He has combined a career in the UK and Australia as a senior international researcher in cognitive neuroscience with a role as consultant neuropsychologist in clinical practice. Foster’s research has focused on the key mechanisms underpinning the changes that occur in neurocognitive functioning across the lifespan.

Prof. Peter Gluckman, University of Auckland

Peter’s research encompasses the hormonal regulation of fetal and postnatal growth, developmental neuroscience and neuroprotection, and comparative aspects of the evolutionary-developmental biology interface.

Prof. Michael Goddard, University of Melbourne

Since his PhD on genetics of guide-dogs for the blind (1973-77), Michael Goddard has worked on research into the genetic improvement of livestock. This concentrates on the utilisation of molecular genetics in livestock improvement. For instance, he helped develop the concept of “genomic selection” and is now applying this to dairy and beef cattle.

Prof. David Green, Monash University

David’s proof of the universality of networks in 1992 showed that networks (nodes linked by edges) are inherent in both the structure and behaviour of all complex systems. It also established a link between evolution and self-organisation in general.

Prof. Colin Groves, Australian National University

Colin Groves’ has worked for 40 years on the taxonomy and phylogeny of primates (including humans) and other mammals.

This research has involved work in museums, fieldwork in Africa, the Middle East, and South and Southeast Asia, and much writing and lecturing on evolution and in opposition to creationist fantasies.

Prof. Brian Hall, Dalhousie University

Prof. Hall trained as an experimental embryologist at the University of New England (UNE), Armidale (NSW), and is an expert on skeletal development. He has played a major role in integrating evolutionary and developmental biology into the discipline now known as Evolutionary Developmental Biology (evo-devo).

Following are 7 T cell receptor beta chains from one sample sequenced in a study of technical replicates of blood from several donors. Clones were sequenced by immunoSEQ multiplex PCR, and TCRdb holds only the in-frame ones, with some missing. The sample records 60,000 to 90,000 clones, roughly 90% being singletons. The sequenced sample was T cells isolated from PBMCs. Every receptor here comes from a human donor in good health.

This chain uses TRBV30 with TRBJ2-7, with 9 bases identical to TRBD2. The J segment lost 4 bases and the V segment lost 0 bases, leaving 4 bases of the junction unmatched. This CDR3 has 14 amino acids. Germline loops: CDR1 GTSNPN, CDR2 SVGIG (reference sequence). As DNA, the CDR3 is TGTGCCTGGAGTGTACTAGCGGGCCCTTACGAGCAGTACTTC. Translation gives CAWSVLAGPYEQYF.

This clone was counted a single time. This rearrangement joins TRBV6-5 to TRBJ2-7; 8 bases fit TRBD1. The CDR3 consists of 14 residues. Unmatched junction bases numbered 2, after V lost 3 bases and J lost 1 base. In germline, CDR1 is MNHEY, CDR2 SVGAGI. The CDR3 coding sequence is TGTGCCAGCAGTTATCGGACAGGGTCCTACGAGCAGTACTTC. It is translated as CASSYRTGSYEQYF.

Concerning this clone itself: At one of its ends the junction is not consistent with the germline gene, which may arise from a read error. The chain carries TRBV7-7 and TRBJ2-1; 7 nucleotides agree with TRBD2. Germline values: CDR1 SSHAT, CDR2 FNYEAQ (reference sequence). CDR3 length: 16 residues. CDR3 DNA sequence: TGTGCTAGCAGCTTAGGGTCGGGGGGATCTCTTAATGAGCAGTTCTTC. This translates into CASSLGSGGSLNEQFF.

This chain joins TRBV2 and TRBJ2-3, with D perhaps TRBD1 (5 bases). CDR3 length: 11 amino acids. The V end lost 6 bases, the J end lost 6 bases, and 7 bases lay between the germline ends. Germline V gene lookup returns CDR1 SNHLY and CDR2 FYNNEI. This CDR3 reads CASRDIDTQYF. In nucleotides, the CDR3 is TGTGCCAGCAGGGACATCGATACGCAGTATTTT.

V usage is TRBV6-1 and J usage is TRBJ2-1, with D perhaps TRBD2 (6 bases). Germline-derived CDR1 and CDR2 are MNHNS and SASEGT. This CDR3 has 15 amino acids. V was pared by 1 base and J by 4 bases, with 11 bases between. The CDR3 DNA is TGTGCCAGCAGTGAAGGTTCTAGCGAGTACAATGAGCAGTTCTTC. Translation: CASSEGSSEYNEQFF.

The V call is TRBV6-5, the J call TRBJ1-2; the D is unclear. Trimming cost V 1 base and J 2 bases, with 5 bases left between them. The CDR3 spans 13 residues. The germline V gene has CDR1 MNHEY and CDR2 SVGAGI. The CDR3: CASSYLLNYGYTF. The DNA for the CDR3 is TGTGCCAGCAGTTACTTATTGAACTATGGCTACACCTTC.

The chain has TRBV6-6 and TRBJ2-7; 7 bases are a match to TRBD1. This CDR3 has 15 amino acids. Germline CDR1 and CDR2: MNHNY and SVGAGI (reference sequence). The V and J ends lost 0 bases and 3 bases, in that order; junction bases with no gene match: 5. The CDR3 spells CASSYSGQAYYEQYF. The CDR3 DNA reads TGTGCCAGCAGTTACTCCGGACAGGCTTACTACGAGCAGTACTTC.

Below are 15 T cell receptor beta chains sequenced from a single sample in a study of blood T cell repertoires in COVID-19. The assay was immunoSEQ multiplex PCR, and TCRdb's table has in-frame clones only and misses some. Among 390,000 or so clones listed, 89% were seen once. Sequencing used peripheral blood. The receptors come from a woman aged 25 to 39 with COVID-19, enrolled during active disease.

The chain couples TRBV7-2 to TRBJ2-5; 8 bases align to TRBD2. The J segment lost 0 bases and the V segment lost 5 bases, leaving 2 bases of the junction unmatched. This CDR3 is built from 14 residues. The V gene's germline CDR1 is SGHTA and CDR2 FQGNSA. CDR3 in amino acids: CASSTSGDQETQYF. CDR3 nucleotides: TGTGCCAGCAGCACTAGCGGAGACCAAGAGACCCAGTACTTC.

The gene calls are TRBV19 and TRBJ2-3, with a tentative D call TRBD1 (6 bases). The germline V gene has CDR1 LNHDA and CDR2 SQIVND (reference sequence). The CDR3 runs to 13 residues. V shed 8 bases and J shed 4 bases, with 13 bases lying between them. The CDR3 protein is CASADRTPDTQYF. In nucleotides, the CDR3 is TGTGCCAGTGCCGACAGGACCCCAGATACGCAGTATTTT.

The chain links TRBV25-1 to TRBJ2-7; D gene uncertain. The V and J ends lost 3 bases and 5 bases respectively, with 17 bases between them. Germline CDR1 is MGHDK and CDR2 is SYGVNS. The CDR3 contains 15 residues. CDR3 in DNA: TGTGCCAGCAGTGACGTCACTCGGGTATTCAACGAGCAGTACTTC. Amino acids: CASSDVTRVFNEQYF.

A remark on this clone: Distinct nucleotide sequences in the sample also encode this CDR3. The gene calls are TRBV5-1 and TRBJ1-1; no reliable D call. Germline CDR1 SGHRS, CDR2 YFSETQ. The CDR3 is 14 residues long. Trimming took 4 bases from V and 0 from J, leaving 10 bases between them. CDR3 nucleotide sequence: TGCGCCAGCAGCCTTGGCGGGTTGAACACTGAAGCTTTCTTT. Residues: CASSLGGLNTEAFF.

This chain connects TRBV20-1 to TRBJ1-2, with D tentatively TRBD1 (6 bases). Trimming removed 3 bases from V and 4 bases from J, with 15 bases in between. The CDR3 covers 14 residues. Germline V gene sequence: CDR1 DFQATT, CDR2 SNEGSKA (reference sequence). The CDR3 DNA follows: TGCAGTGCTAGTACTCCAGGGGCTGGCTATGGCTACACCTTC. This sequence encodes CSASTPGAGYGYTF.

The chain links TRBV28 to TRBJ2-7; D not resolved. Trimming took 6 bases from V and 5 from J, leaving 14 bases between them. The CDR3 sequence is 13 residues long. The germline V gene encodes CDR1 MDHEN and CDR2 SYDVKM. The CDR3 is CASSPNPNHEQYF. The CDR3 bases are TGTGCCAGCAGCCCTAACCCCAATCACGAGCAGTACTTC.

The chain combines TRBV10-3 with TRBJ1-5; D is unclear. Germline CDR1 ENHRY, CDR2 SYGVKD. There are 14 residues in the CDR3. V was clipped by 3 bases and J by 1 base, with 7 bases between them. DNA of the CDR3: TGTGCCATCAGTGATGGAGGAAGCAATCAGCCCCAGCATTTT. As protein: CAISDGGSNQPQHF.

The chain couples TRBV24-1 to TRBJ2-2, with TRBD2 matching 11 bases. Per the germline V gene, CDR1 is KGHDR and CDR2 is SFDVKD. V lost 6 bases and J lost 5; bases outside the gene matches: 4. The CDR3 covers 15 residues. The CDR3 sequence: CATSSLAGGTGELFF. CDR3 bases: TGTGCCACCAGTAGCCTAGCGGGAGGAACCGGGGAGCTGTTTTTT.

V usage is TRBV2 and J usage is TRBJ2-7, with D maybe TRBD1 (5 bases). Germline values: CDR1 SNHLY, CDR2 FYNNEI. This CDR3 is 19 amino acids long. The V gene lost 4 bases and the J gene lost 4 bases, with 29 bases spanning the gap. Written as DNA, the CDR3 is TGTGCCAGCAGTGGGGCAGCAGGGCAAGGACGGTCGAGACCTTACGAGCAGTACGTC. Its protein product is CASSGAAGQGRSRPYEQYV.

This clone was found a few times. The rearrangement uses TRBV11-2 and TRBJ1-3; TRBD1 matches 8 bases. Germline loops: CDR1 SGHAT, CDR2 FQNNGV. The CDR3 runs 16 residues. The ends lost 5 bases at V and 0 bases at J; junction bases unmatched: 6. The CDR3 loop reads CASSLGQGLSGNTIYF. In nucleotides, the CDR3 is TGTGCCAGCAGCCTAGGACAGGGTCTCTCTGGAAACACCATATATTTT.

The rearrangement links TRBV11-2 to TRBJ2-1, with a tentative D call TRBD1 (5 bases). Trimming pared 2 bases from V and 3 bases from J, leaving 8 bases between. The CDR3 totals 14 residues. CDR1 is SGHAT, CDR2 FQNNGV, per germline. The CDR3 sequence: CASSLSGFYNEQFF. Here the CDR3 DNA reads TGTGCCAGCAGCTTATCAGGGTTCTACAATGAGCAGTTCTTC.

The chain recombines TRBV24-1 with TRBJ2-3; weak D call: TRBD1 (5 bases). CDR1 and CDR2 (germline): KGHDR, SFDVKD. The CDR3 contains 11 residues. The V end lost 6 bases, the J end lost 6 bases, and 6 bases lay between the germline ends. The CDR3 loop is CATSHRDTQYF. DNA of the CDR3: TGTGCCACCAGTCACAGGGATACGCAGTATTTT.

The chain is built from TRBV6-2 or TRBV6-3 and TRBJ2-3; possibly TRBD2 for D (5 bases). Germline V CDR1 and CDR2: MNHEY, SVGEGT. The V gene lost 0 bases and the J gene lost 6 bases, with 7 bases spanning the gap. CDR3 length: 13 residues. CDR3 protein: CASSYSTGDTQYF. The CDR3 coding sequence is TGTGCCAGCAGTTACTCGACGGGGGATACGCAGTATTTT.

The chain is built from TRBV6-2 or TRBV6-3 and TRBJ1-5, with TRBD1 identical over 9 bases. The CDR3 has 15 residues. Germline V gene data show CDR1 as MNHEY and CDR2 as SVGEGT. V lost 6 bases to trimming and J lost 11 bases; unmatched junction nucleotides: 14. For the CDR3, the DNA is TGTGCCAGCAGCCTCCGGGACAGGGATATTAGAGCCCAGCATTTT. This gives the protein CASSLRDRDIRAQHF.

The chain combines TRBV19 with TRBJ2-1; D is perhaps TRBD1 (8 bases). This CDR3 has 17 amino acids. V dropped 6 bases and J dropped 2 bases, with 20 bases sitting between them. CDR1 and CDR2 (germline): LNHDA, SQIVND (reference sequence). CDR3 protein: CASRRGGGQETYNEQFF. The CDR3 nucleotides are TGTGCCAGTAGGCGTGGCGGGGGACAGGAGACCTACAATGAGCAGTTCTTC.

Prof. Ary Hoffmann, University of Melbourne

Ary Hoffmann has shown how natural populations evolve in response to environmental stresses, initially using Drosophila as a model system and later applying the same approaches to beneficials and pest organisms.

His research has led to major advances in understanding how stressful periods influence evolutionary rates, how insects adapt to overcome stressful conditions, and when evolutionary limits occur.

Dr John Long, Museum Victoria

John’s research work has focussed on the early evolution of fishes in Australia and other parts of Gondwana. He has collected fossils throughout Australia, Thailand, Vietnam, South Africa, and has been on two expeditions to Antarctica. He has become well-known for his discoveries of well-preserved Devonian age fish fossils from Gogo, in the Kimberley (including his discovery of Mcnamaraspis, the state fossil emblem of Western Australia), and of dinosaurs and marine reptile fossils in Western Australia.

Prof. Rick Shine, University of Sydney

Rick’s studies on sexual selection in snakes and lizards have provided some of the first and most detailed information on topics such as sperm competition, cryptic female choice, and sexual conflict.

His recent studies on invasive cane toads have documented remarkably rapid evolutionary responses both in the toads and in the Australian species with which they interact, suggesting that an evolutionary perspective can play a critical role in formulating solutions to conservation issues.

Dr Suzanne Sadedin, Monash University and University of Tennessee

Fortunately, a flirtation with computer science provided Suzanne with an avenue into theoretical evolution.

Her recent work includes investigations of cultural evolution, social networks, landscape genetics and the evolution of complexity.

Dr Thomas Suddendorf, University of Queensland

Thomas’ research interests include the cognitive abilities of primates and young children and the evolution of the human mind. Of particular interest to him are representational capacities such as those related to understanding of self, time and mind.

Read about the conference at http://evolution09.com.au/

And the other events at http://evolutionaustralia.org.au

Kind regards,



Niall Byrne

Science in Public

ph +61 (3) 9398 1416 or 0417 131 977